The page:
Adolescents with heightened “dark triad” personality traits — psychopathy, narcissism, and Machiavellianism — are more likely to have sexist attitudes, according to new research published in the International Journal of Environmental Research and Public Health.
“We were interested in this topic because social policies need research to better understand how to reduce these sexist attitudes in adolescents,” explained researcher María Patricia Navas Sánchez, a PhD student at University of Santiago de Compostela and member of the UNDERISK Research Group.
“There is little literature that studies the dark triad in adolescents and the communality of these three traits represents a general and stable way of moving through life. We think that the manifestation of sexist attitudes in adolescence could be a specific domain where these basic personality tendencies are manifested.”
In the study, 367 adolescents from six public high schools in Spain completed a measure of dark triad traits and questionnaire about sexism.
The questionnaire was based on ambivalent sexism theory, which holds that sexism is comprised of both benevolent and openly hostile attitudes. Benevolent sexism refers to patronizing, paternalistic, and chivalrous beliefs about women. This type of sexism “has been associated with myths of romantic love, such as considering jealousy as a sign of love and care,” the researchers said.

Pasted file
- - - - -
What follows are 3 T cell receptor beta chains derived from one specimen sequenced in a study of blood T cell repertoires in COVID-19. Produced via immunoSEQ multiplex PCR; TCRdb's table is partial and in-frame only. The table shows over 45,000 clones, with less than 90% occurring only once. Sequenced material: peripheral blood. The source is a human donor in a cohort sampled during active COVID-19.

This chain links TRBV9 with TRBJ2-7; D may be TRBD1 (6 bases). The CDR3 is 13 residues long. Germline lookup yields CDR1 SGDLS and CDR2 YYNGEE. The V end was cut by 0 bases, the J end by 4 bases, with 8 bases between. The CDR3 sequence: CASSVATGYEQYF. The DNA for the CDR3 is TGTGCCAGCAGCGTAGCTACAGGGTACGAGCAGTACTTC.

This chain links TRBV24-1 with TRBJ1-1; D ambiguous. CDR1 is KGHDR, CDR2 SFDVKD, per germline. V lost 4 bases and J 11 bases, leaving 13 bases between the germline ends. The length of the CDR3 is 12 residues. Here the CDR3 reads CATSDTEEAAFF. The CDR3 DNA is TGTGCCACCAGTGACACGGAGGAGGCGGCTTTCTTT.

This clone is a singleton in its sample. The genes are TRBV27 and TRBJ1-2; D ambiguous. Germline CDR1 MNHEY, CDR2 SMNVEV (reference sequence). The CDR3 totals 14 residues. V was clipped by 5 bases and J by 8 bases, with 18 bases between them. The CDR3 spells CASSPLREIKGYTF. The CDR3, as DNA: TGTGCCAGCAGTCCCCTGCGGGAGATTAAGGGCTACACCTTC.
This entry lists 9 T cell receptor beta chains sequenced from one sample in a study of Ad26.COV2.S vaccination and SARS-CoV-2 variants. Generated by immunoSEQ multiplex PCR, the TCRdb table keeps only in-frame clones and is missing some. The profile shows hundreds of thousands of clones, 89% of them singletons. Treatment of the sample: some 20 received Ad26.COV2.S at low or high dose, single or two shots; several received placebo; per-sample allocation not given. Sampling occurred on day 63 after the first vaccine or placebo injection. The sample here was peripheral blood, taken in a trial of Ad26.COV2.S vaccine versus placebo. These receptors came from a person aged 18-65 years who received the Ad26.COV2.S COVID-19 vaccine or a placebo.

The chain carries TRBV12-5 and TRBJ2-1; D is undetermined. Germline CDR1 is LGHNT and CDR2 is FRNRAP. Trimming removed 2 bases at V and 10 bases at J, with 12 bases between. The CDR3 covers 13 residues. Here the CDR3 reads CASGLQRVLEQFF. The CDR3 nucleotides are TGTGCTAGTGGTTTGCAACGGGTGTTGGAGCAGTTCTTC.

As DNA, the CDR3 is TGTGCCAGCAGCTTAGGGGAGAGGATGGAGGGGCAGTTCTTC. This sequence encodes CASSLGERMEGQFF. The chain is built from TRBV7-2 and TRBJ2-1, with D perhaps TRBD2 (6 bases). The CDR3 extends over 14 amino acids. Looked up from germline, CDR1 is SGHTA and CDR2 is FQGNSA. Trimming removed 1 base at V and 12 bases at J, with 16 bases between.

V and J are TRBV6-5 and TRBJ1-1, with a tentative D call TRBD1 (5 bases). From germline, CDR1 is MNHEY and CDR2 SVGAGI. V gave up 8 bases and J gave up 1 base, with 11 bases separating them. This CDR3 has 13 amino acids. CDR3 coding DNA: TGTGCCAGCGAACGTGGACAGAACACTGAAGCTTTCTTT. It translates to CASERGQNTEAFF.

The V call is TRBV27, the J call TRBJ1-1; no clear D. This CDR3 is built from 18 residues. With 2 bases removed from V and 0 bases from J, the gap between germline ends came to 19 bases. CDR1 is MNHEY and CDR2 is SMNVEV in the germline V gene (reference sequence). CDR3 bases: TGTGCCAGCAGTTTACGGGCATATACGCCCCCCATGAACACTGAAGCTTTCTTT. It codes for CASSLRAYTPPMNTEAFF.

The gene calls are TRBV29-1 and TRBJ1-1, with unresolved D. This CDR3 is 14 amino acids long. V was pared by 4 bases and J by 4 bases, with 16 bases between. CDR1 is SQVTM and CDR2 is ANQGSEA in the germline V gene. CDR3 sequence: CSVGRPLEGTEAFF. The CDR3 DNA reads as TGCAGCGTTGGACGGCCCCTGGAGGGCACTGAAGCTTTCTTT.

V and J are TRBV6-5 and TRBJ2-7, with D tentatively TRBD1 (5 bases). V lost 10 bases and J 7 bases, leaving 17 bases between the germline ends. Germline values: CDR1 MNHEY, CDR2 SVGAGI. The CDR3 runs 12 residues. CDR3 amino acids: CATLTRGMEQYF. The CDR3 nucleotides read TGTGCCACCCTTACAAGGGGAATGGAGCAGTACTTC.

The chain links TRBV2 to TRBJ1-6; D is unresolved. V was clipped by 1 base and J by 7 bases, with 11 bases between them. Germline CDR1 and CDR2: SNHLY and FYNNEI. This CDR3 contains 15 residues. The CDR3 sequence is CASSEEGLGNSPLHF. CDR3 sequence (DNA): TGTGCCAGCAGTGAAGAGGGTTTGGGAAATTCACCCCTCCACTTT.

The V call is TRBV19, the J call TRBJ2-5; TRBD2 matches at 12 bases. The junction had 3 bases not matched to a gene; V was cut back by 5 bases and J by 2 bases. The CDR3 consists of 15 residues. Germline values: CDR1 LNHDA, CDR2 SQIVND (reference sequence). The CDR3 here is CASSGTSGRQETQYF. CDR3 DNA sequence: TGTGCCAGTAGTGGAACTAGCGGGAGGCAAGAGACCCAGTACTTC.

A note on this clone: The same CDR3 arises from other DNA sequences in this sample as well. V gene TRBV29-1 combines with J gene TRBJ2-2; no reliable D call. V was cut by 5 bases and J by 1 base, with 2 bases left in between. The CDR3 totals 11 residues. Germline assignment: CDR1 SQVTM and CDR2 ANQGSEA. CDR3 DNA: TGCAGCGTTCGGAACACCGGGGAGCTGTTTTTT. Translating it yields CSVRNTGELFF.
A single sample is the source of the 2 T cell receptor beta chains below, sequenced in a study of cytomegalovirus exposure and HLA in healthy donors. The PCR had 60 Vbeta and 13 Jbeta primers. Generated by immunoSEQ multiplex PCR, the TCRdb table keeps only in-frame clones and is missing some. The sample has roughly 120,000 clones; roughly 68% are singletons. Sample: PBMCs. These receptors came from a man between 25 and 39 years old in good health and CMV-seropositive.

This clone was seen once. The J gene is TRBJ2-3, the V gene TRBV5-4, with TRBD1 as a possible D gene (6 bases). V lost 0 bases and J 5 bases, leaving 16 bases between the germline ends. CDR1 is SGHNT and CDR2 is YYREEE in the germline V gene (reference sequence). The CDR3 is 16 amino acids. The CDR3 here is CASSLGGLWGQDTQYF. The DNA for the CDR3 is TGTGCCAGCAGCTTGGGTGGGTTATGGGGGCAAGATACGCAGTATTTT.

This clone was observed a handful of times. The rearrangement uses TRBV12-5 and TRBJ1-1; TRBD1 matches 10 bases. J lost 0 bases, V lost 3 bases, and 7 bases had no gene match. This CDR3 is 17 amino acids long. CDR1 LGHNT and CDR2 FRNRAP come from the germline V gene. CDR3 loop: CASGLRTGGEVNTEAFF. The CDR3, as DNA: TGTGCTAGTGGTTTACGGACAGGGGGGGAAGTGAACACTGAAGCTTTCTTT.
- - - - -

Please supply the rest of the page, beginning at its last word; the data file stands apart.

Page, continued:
Navas Sánchez and her colleagues found that both male and female participants who scored higher the global measure of dark triad traits tended to exhibit higher levels of both hostile and benevolent sexism.
Some of the individual traits were also independently associated with sexism. Among male participants, high levels of narcissism were associated with higher levels of benevolent sexism. Among female participants, on the other hand, high levels of psychopathy were related to higher levels of hostile sexism.
“Sexist attitudes are the result of multiple factors,” Navas Sánchez told PsyPost. The literature highlight the process of differential socialization that teaches boys to be for themselves – autonomous, rational, successful, strong, etc. — while girls are taught to be for others — through submission, obedience, dependence, renunciation and reproductive tasks.”
“However, knowing the individual differences of adolescents through the dark triad while taking into consideration gender differences can help to know and implement more effective intervention strategies to eradicate them.”
But the study — like all research — includes some limitations.
“One of the caveats of this study is that non-probabilistic sampling methods were used for the selection of participants, which limits the representativeness of the sample and, consequently, the generalization of the results to the entire population. Future longitudinal studies should clarify the temporal sequences of determining the traits of the dark triad and sexist attitudes throughout the socialization process,” Navas Sánchez explained.
“We believe that working with these personality traits at an early age can influence not only their sexist belief systems, but also the values underlying these personality traits (manipulation, selfishness, and emotional coldness), modifying patterns of maladjustment for others that are more functional in their interpersonal relationships.”
The study, “Associations between Dark Triad and Ambivalent Sexism: Sex Differences among Adolescents“, was authored by María Patricia Navas, Lorena Maneiro, Olalla Cutrín, Jose Antonio Gómez-Fraguela, and Jorge Sobral.